As a result of reading The Shack, may the followers of Christ rise up in hope, encouragement, and build stronger relationships with The Father, The Son, The Spirit, and the humans with whom they have contact. Perhaps this book will encourage enough followers of Christ to act as such and Christians will then become known for their love and respect for all mankind rather than for their arrogance, intolerance, and their need to be “right”.
Most of what I could say on this I have already said. As for the “power and control” comments, I don’t know who she’s referring to. Anyone who really wants power and control over people’s thoughts would tap into the power of such a popular book, not fight it. In any case, the power to control another person’s thoughts is a terrible, awful burden, one I would never want to bear. The freedom to discuss and challenge each other to deeper faith and deeper understanding: that is something else, entirely. My sincere hope regarding The Shack is, has been, and will remain that people use these discussions to learn from each other and respectfully engage with the differences of opinion they find. The simple fact is that good, God-fearing people honestly disagree over whether or not The Shack presents a deity that can be reconciled with – not to mention found in – Scripture. That does not mean that those who found the book theologically disturbing can or should be dismissed as “the christian religious folks” or that those who find nothing of concern in it can be dismissed as unenlightened, ignorant, or intellectually careless. People just disagree: honestly, sincerely, and hopefully fairly and respectfully.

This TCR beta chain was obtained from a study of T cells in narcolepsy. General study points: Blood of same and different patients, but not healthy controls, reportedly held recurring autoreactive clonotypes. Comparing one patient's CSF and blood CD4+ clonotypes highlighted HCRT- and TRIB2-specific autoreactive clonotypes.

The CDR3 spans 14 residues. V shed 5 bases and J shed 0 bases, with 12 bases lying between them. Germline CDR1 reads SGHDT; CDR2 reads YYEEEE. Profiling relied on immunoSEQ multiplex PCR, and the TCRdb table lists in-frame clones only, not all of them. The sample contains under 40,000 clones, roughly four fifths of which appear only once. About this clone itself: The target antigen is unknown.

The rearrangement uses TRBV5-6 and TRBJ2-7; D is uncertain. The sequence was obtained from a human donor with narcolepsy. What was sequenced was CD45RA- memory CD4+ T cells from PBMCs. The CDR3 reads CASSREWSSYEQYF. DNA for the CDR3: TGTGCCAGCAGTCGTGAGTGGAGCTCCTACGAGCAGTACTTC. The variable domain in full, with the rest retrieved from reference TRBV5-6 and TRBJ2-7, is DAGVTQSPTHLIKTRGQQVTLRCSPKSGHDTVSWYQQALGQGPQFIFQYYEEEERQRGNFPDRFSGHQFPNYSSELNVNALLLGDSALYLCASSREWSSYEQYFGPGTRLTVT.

Finally, I confess I am not sure if Miriam means that my review and the comments of people who feel the way I do about The Shack were arrogant or intolerant. I hope not. I am simply expressing my concerns about the book here, on my personal website. It is a blog, so I do allow people to discuss what I have to say with me and with each other, including the commenters mentioned above. Intolerance, on the other hand, is an “unwilling[ness] to tolerate differences in opinions, practices, or beliefs, especially religious beliefs.” I am perfectly happy to provide a forum, through this blog, for discussion of topics like The Shack (or anything else I post on). I do hope people will use it in a manner that is respectful toward each other (I demand that much – if things get too intense, I reserve the right to lock comments on a post) and toward me (though I don’t demand that – criticism, even unhelpful and unfair criticism, I will allow).